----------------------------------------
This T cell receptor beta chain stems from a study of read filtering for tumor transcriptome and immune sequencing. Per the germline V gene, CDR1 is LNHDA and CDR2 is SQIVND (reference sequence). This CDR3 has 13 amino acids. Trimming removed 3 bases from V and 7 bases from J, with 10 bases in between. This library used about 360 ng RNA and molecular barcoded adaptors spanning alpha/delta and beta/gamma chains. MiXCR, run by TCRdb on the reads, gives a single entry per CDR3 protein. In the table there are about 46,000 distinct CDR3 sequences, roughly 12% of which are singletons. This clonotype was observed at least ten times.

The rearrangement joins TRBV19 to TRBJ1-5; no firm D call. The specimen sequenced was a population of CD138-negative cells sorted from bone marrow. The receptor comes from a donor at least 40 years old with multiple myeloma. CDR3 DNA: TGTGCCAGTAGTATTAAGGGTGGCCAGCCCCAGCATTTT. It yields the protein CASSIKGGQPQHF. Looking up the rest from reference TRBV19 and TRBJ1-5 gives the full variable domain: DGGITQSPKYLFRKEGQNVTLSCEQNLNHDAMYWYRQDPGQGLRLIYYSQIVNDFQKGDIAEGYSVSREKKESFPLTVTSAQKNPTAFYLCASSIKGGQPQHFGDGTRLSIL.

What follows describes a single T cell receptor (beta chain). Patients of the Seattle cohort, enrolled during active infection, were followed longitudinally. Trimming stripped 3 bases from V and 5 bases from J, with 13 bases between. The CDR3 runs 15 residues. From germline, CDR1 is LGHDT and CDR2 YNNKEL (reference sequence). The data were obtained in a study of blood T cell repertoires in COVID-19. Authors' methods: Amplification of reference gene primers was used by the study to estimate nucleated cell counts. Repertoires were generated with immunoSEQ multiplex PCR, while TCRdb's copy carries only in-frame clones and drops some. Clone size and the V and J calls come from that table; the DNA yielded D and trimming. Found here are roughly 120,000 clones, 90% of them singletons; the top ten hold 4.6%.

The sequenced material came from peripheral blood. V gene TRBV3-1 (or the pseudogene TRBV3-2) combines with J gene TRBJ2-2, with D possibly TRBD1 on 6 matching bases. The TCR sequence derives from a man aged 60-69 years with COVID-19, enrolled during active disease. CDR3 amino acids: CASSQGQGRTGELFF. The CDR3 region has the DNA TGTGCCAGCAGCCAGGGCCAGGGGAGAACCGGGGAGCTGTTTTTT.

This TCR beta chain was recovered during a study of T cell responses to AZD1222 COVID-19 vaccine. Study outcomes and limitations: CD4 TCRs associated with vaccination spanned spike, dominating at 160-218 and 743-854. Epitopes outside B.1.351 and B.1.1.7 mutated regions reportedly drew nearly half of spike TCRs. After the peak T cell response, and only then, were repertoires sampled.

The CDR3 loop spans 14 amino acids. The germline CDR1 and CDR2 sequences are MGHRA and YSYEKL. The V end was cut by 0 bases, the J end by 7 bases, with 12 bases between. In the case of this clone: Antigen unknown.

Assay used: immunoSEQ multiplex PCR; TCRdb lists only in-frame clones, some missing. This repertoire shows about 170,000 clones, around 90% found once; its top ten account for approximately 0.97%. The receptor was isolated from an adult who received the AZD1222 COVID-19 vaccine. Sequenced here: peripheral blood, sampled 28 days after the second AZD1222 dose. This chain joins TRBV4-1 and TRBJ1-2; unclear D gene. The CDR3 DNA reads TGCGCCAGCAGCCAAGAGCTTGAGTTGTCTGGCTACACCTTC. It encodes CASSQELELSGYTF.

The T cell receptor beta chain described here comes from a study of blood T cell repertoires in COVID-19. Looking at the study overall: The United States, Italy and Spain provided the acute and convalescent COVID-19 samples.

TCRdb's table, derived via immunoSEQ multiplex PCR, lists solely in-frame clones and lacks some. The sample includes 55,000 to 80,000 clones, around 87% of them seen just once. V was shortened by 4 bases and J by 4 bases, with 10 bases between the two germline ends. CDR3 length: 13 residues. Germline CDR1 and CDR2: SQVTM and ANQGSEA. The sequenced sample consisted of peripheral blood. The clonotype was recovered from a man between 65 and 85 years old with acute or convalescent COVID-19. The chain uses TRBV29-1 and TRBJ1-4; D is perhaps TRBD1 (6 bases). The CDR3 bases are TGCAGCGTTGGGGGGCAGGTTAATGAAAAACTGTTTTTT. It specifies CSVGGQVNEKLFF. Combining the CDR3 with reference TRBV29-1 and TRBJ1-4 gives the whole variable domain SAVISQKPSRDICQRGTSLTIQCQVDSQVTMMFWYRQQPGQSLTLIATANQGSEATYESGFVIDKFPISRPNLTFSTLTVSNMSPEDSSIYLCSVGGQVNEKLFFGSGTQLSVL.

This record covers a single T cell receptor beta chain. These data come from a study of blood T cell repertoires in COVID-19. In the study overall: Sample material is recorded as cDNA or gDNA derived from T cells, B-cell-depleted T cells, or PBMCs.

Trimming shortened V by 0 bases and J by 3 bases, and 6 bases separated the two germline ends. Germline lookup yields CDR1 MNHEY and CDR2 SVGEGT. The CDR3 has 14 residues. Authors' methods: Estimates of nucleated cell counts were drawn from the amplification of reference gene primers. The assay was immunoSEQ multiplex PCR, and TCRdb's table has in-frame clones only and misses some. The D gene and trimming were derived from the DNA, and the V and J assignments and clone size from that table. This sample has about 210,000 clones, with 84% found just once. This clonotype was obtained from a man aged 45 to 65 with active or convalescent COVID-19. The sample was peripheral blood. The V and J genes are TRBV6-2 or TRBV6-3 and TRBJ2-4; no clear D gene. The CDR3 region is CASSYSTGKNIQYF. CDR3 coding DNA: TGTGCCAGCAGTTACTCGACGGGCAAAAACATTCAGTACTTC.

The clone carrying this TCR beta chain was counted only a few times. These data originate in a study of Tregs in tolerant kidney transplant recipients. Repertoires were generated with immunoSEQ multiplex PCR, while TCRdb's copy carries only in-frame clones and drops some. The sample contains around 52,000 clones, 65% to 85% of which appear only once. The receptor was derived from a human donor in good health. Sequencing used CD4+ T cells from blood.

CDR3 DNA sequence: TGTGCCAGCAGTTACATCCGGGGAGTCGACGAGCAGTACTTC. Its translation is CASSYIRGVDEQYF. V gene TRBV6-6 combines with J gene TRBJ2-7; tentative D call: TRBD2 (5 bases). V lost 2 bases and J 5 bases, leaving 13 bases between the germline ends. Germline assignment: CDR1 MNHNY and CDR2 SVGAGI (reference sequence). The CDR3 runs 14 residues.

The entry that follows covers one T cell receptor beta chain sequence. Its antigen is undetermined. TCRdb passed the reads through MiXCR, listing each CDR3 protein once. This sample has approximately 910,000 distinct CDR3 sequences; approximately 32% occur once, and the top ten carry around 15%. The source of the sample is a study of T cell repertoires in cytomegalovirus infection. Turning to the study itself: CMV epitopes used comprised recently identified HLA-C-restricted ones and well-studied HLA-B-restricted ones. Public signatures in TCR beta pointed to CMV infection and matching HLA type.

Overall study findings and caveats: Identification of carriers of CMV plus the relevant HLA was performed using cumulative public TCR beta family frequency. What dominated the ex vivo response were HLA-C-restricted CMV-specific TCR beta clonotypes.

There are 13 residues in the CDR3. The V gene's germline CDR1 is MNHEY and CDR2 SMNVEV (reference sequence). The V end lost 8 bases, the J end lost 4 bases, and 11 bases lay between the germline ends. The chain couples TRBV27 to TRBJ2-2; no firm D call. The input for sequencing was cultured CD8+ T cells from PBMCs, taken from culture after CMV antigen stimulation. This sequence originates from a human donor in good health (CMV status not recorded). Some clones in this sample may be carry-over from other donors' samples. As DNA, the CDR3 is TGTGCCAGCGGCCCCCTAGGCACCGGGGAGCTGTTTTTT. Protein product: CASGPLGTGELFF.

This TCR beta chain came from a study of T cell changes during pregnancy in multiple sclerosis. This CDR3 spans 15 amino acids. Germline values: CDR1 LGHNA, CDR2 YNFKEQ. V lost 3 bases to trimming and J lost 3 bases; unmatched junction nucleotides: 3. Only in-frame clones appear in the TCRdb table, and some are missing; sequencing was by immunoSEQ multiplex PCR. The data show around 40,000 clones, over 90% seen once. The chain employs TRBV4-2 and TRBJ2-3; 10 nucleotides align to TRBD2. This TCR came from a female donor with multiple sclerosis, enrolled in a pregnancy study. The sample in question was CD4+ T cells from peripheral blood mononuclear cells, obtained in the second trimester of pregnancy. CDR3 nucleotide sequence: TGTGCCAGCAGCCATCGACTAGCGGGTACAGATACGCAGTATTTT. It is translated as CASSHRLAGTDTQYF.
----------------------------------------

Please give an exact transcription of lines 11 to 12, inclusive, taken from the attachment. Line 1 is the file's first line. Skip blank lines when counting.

Trimming shortened V by 0 bases and J by 3 bases, and 6 bases separated the two germline ends. Germline lookup yields CDR1 MNHEY and CDR2 SVGEGT. The CDR3 has 14 residues. Authors' methods: Estimates of nucleated cell counts were drawn from the amplification of reference gene primers. The assay was immunoSEQ multiplex PCR, and TCRdb's table has in-frame clones only and misses some. The D gene and trimming were derived from the DNA, and the V and J assignments and clone size from that table. This sample has about 210,000 clones, with 84% found just once. This clonotype was obtained from a man aged 45 to 65 with active or convalescent COVID-19. The sample was peripheral blood. The V and J genes are TRBV6-2 or TRBV6-3 and TRBJ2-4; no clear D gene. The CDR3 region is CASSYSTGKNIQYF. CDR3 coding DNA: TGTGCCAGCAGTTACTCGACGGGCAAAAACATTCAGTACTTC.

The clone carrying this TCR beta chain was counted only a few times. These data originate in a study of Tregs in tolerant kidney transplant recipients. Repertoires were generated with immunoSEQ multiplex PCR, while TCRdb's copy carries only in-frame clones and drops some. The sample contains around 52,000 clones, 65% to 85% of which appear only once. The receptor was derived from a human donor in good health. Sequencing used CD4+ T cells from blood.